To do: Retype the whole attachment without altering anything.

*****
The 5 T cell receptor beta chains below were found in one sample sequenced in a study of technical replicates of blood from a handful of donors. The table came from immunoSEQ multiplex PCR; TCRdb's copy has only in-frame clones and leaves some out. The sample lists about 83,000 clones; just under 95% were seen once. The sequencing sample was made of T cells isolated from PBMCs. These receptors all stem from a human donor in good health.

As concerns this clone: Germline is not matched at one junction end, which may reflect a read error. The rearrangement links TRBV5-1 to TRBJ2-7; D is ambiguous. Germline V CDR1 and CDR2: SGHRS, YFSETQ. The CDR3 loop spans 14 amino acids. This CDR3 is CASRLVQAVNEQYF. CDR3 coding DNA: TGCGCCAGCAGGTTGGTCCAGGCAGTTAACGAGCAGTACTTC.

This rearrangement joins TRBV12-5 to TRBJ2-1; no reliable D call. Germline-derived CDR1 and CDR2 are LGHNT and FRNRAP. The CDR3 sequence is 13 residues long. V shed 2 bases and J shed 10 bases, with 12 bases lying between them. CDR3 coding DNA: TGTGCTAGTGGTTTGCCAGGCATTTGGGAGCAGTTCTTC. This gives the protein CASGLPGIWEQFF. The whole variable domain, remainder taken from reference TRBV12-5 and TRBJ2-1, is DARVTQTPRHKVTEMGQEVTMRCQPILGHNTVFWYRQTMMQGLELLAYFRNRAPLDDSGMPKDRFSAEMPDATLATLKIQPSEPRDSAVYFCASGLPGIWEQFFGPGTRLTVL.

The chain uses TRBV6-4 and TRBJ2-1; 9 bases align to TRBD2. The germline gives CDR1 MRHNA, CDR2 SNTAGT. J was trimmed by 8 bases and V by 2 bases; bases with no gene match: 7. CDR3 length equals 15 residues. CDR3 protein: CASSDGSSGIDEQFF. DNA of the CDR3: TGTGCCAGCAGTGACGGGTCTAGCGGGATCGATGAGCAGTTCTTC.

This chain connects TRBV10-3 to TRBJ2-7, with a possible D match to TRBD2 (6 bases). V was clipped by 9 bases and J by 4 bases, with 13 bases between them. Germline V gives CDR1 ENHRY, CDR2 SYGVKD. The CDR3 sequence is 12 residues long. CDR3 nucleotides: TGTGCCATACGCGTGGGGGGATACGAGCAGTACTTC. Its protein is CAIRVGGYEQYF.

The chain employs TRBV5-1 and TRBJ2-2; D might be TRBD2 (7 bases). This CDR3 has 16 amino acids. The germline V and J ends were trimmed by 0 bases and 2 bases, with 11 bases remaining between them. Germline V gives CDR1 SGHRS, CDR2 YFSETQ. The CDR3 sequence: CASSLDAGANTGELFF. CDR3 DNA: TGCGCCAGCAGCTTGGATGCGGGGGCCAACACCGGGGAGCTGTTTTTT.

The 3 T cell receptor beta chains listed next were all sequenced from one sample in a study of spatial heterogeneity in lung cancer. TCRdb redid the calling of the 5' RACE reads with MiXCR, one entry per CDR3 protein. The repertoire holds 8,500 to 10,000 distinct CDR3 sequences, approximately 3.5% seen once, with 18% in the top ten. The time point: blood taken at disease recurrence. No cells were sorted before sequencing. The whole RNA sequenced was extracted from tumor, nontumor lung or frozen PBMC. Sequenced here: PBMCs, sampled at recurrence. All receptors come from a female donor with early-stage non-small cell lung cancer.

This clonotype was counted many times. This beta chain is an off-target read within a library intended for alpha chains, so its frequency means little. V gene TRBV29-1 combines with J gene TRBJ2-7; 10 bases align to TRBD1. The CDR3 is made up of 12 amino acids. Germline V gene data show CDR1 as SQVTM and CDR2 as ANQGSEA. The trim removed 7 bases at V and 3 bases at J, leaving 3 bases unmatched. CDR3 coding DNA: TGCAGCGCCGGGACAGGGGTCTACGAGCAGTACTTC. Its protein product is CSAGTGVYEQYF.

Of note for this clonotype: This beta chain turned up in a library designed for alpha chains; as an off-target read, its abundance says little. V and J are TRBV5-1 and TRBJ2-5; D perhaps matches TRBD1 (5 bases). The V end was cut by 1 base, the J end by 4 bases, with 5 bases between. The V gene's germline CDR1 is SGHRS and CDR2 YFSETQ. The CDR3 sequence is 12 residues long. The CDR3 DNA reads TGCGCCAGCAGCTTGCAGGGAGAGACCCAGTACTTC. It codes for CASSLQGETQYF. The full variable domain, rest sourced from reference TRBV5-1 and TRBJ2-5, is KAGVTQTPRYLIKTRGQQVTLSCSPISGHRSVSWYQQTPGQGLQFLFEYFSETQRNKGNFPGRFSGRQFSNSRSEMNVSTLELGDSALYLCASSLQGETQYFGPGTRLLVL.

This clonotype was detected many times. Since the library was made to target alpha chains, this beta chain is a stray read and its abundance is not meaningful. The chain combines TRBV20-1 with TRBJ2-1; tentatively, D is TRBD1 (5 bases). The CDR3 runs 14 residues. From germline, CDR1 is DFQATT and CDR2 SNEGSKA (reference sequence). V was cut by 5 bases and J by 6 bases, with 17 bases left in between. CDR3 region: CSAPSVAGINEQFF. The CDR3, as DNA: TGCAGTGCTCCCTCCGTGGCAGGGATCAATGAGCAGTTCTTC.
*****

The 5 T cell receptor beta chains below were found in one sample sequenced in a study of technical replicates of blood from a handful of donors. The table came from immunoSEQ multiplex PCR; TCRdb's copy has only in-frame clones and leaves some out. The sample lists about 83,000 clones; just under 95% were seen once. The sequencing sample was made of T cells isolated from PBMCs. These receptors all stem from a human donor in good health.

As concerns this clone: Germline is not matched at one junction end, which may reflect a read error. The rearrangement links TRBV5-1 to TRBJ2-7; D is ambiguous. Germline V CDR1 and CDR2: SGHRS, YFSETQ. The CDR3 loop spans 14 amino acids. This CDR3 is CASRLVQAVNEQYF. CDR3 coding DNA: TGCGCCAGCAGGTTGGTCCAGGCAGTTAACGAGCAGTACTTC.

This rearrangement joins TRBV12-5 to TRBJ2-1; no reliable D call. Germline-derived CDR1 and CDR2 are LGHNT and FRNRAP. The CDR3 sequence is 13 residues long. V shed 2 bases and J shed 10 bases, with 12 bases lying between them. CDR3 coding DNA: TGTGCTAGTGGTTTGCCAGGCATTTGGGAGCAGTTCTTC. This gives the protein CASGLPGIWEQFF. The whole variable domain, remainder taken from reference TRBV12-5 and TRBJ2-1, is DARVTQTPRHKVTEMGQEVTMRCQPILGHNTVFWYRQTMMQGLELLAYFRNRAPLDDSGMPKDRFSAEMPDATLATLKIQPSEPRDSAVYFCASGLPGIWEQFFGPGTRLTVL.

The chain uses TRBV6-4 and TRBJ2-1; 9 bases align to TRBD2. The germline gives CDR1 MRHNA, CDR2 SNTAGT. J was trimmed by 8 bases and V by 2 bases; bases with no gene match: 7. CDR3 length equals 15 residues. CDR3 protein: CASSDGSSGIDEQFF. DNA of the CDR3: TGTGCCAGCAGTGACGGGTCTAGCGGGATCGATGAGCAGTTCTTC.

This chain connects TRBV10-3 to TRBJ2-7, with a possible D match to TRBD2 (6 bases). V was clipped by 9 bases and J by 4 bases, with 13 bases between them. Germline V gives CDR1 ENHRY, CDR2 SYGVKD. The CDR3 sequence is 12 residues long. CDR3 nucleotides: TGTGCCATACGCGTGGGGGGATACGAGCAGTACTTC. Its protein is CAIRVGGYEQYF.

The chain employs TRBV5-1 and TRBJ2-2; D might be TRBD2 (7 bases). This CDR3 has 16 amino acids. The germline V and J ends were trimmed by 0 bases and 2 bases, with 11 bases remaining between them. Germline V gives CDR1 SGHRS, CDR2 YFSETQ. The CDR3 sequence: CASSLDAGANTGELFF. CDR3 DNA: TGCGCCAGCAGCTTGGATGCGGGGGCCAACACCGGGGAGCTGTTTTTT.

The 3 T cell receptor beta chains listed next were all sequenced from one sample in a study of spatial heterogeneity in lung cancer. TCRdb redid the calling of the 5' RACE reads with MiXCR, one entry per CDR3 protein. The repertoire holds 8,500 to 10,000 distinct CDR3 sequences, approximately 3.5% seen once, with 18% in the top ten. The time point: blood taken at disease recurrence. No cells were sorted before sequencing. The whole RNA sequenced was extracted from tumor, nontumor lung or frozen PBMC. Sequenced here: PBMCs, sampled at recurrence. All receptors come from a female donor with early-stage non-small cell lung cancer.

This clonotype was counted many times. This beta chain is an off-target read within a library intended for alpha chains, so its frequency means little. V gene TRBV29-1 combines with J gene TRBJ2-7; 10 bases align to TRBD1. The CDR3 is made up of 12 amino acids. Germline V gene data show CDR1 as SQVTM and CDR2 as ANQGSEA. The trim removed 7 bases at V and 3 bases at J, leaving 3 bases unmatched. CDR3 coding DNA: TGCAGCGCCGGGACAGGGGTCTACGAGCAGTACTTC. Its protein product is CSAGTGVYEQYF.

Of note for this clonotype: This beta chain turned up in a library designed for alpha chains; as an off-target read, its abundance says little. V and J are TRBV5-1 and TRBJ2-5; D perhaps matches TRBD1 (5 bases). The V end was cut by 1 base, the J end by 4 bases, with 5 bases between. The V gene's germline CDR1 is SGHRS and CDR2 YFSETQ. The CDR3 sequence is 12 residues long. The CDR3 DNA reads TGCGCCAGCAGCTTGCAGGGAGAGACCCAGTACTTC. It codes for CASSLQGETQYF. The full variable domain, rest sourced from reference TRBV5-1 and TRBJ2-5, is KAGVTQTPRYLIKTRGQQVTLSCSPISGHRSVSWYQQTPGQGLQFLFEYFSETQRNKGNFPGRFSGRQFSNSRSEMNVSTLELGDSALYLCASSLQGETQYFGPGTRLLVL.

This clonotype was detected many times. Since the library was made to target alpha chains, this beta chain is a stray read and its abundance is not meaningful. The chain combines TRBV20-1 with TRBJ2-1; tentatively, D is TRBD1 (5 bases). The CDR3 runs 14 residues. From germline, CDR1 is DFQATT and CDR2 SNEGSKA (reference sequence). V was cut by 5 bases and J by 6 bases, with 17 bases left in between. CDR3 region: CSAPSVAGINEQFF. The CDR3, as DNA: TGCAGTGCTCCCTCCGTGGCAGGGATCAATGAGCAGTTCTTC.